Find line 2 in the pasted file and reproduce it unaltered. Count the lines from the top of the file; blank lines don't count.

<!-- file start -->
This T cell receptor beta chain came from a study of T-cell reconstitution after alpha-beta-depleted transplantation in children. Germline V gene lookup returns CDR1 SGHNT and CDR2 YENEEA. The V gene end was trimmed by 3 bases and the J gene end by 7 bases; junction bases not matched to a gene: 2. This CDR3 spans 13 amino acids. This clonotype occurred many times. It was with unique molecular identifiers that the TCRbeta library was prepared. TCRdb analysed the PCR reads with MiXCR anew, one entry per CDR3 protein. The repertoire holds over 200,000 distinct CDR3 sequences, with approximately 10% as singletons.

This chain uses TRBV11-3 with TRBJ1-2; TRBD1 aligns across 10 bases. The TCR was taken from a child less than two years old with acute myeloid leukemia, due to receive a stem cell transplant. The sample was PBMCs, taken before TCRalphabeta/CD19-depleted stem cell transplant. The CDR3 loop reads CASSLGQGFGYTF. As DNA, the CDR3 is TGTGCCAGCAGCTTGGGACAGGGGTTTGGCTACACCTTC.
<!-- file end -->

This chain uses TRBV11-3 with TRBJ1-2; TRBD1 aligns across 10 bases. The TCR was taken from a child less than two years old with acute myeloid leukemia, due to receive a stem cell transplant. The sample was PBMCs, taken before TCRalphabeta/CD19-depleted stem cell transplant. The CDR3 loop reads CASSLGQGFGYTF. As DNA, the CDR3 is TGTGCCAGCAGCTTGGGACAGGGGTTTGGCTACACCTTC.